Korean Translation?


#1

Any members here know someone who might be able to translate an archaic form of Korean? It’s on a document from the early 1950s and current Korean speakers up to the age of 70 have been unable to translate it. I can email a scan if necessary.
TIA


#2

send it to me


#3

PM me an email address.


#4

I wonder if it is Jeju? There are fewer than 10,000 speakers of that Korean dialect, found only on the southern island province of Jeju. Apparently the two dialects are considered almost separate languages due to the unintelligibility of Jeju to most average Koreans on the mainland. To western eyes however, the writing looks essentially the same on paper.


#5

I couldn’t say. I have sent the captioned pic out to a few members, perhaps some info will be forth-coming.


#6

Matt, you might actually be close. It has been confirmed to me that my information is in an older form of Korean that used some Chinese characters. It does seem odd, however, that a piece of military intelligence would be in an obscure language form.


#7

Jeju is an interesting possibility. Is your document North or South Korean? I am wondering if this could explain the markings on the Pusan Iron Works M1911’s made by South Korea during the Korean War. As I understand it they have been translated(?) but it remains unintelligible to native Korean speakers. Regarding the rationale of using an obscure dialect, possibility used as a light form of encryption?


#8

Ken, PM me an email address and I’ll send the scan to you.


#9

Ken - what is the documentation of any M1911s produced in
North Korea during the Korean War? All of the US Army reports
of which I am aware indicate that the only small arms factory
discovered there, before the CCF Intervention 1950/51, was a plant
maiing an NK clone of the Russian PPSh 41 SMG.

M1911s of Vietnamese manufacture are known, along with copies
made in China. Have never before seen any reference to one made
in North Korea, or at least none that I can recall.

John Moss


#10

Pusan is in South Korea if I’m remembering correctly. I remember seeing a Forgotten Weapons episode on a 1911 clone manufactured by Pusan Iron Works


#11

Strelok,

You are absolutely correct. In fact, after the attack on South Korea
in 1950, the Pusan Perimeter was about the last hold out for UN forces,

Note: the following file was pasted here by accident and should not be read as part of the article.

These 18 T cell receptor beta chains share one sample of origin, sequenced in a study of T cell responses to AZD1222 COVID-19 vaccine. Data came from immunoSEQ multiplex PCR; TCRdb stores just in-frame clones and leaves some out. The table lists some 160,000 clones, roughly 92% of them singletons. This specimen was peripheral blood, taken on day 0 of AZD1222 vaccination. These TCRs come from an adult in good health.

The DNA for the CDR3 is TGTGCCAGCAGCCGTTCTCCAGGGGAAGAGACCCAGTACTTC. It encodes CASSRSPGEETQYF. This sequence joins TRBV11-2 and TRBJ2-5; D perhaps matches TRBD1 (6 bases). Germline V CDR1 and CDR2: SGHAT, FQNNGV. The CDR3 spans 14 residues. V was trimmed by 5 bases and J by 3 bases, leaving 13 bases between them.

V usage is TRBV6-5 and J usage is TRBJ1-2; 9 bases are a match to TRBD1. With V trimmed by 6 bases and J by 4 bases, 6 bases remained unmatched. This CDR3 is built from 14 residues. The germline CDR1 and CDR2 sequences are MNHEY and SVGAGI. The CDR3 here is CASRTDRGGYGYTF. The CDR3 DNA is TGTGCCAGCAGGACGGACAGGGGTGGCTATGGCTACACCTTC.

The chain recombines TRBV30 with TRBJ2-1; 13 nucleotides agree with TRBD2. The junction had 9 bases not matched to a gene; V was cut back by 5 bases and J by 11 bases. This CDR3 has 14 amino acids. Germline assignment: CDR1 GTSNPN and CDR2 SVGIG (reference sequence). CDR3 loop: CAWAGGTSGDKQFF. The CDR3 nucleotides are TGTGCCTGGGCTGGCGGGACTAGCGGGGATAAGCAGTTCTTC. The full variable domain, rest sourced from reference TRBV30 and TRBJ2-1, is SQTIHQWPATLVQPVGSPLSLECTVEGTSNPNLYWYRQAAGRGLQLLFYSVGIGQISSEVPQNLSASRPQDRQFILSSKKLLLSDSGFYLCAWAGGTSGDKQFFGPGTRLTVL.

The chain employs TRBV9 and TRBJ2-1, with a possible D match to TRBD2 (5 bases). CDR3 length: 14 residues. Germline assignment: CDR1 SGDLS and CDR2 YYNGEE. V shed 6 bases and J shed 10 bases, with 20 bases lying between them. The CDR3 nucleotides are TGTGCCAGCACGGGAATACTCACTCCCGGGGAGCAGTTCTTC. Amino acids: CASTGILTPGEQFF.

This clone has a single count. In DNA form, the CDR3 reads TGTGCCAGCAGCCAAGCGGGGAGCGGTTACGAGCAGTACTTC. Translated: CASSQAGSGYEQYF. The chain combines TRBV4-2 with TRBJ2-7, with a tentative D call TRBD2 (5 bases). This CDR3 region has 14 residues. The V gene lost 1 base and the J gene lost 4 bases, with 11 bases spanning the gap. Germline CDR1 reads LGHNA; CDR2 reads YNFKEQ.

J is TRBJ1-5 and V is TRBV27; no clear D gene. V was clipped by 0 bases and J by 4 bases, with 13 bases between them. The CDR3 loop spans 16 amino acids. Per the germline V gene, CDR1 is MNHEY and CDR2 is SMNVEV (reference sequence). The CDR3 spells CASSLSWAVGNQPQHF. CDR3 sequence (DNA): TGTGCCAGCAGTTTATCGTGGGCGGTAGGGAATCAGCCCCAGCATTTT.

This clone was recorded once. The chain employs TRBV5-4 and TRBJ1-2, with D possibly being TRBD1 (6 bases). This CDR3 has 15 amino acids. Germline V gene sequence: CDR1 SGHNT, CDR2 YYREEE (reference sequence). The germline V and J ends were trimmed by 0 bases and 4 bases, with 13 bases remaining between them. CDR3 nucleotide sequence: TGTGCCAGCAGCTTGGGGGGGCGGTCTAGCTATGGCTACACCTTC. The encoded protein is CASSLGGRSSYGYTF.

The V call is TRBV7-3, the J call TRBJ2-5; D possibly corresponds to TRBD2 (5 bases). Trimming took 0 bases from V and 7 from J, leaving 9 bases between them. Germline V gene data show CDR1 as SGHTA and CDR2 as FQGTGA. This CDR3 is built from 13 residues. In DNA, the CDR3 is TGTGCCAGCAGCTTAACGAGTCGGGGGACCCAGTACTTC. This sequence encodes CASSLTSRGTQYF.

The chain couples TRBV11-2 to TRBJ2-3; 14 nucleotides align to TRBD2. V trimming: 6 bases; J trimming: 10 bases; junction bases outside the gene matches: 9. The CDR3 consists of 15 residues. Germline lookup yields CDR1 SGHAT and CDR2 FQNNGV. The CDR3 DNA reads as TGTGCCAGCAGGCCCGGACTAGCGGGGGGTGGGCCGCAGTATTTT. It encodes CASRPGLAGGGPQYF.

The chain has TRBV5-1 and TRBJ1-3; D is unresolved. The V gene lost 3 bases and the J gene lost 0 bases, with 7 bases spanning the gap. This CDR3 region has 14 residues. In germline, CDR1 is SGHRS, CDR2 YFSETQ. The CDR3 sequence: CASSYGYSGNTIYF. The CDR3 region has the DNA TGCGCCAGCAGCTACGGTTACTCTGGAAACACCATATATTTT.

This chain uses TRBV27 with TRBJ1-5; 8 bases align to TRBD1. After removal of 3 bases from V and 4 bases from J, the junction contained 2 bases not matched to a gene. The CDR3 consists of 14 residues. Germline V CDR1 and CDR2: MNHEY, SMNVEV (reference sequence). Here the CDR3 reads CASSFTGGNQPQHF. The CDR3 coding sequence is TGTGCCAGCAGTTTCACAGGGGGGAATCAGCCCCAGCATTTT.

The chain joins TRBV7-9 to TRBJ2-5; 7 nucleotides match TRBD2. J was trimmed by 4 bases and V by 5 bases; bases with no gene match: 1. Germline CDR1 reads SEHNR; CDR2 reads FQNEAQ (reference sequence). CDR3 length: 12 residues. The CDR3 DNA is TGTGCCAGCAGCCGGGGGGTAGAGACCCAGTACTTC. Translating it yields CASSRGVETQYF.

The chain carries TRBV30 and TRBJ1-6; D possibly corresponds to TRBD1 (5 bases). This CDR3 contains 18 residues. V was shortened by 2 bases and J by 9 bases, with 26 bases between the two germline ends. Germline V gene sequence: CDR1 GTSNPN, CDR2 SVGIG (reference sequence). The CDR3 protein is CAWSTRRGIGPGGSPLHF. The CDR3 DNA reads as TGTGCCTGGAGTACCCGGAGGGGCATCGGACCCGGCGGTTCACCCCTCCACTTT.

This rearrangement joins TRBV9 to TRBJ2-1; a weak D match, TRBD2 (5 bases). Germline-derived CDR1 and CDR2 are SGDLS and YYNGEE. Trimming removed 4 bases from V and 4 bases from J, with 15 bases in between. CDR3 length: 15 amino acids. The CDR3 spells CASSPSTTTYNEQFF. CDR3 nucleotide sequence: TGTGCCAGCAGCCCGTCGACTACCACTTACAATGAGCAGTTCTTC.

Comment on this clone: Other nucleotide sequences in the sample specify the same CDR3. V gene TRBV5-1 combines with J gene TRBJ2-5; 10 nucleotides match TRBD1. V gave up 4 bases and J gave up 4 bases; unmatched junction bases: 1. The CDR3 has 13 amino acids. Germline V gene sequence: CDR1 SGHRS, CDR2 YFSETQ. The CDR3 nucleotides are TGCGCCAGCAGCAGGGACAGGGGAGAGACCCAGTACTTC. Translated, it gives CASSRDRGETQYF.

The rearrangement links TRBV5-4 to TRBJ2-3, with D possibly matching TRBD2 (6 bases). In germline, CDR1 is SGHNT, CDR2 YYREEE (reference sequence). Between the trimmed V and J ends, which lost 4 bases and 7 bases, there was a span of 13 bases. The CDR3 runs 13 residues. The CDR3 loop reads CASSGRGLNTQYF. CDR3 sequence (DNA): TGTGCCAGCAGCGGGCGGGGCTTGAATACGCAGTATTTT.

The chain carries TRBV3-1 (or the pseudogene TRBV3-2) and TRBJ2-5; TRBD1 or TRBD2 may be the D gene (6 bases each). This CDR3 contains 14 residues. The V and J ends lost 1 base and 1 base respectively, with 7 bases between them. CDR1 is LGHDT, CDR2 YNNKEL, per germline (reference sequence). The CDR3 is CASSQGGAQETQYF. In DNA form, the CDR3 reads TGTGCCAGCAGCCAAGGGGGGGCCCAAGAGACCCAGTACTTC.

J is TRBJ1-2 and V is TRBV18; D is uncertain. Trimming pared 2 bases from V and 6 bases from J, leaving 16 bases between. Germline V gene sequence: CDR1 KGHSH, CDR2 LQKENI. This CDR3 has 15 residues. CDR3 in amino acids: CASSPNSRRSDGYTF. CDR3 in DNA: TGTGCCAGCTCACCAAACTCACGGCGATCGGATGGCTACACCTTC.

until they were able to turn the tide of battle around and push
the North Korean Army not only back to the 38th Parallel, but basically
occupying North Korea right to the Yalu river. The CCF Intervention of
1950/51 pushed the UN forces back out of the North.

I was not thinking, just responding to mention of North Korea making
M1911s at Pusan, which never happened. It is not impossible that
the ROK made some in Pusan. I am not aware of them, but without
doing a little research, I certainly would not say they did not (or did,
for that matter). Thanks for waking me up.

John M.


#12

John, if my history is correct, the surrounding and break-out from the Pusan Perimeter preceded the Red Chinese intervention by a good chunk of time. The Break-Out and the Inchon Landings led to MacArthur’s ill-advised advance on the Yalu, which precipitated the Chinese “Volunteers’” attack from the North.


#13

Jon - you, too, are absolute correct. Not long after the Korean
in early 1960, I was privileged as a U.S. Army Reservist to attend
a group of seminars on the Korean War, not to mention having
studied it in school, starting about 5th grade. Well, guess it was
just too long ago. I am getting it all confused. I am editing my above remarks
considerably.
I wish I still had my hand-outs from the classes, and some other material
I had on the “police action” in Korea. Somewhere along the line, I guess I
discarded them.

John M.


#14

You are entirely correct, Pusan is south, Musan is north, my mistake. I should have fact checked before posting.


#15

JohnMoss,

You are correct in my head I confused Musan in the north with Pusan in the south. The Pusan M1911’s are largely made of Korean mfg. parts made on very basic machine tools, and all know examples have some US made parts in them. I apologize for the mistake and thank you for your correction, I have edited my previous comment to fix the mistake.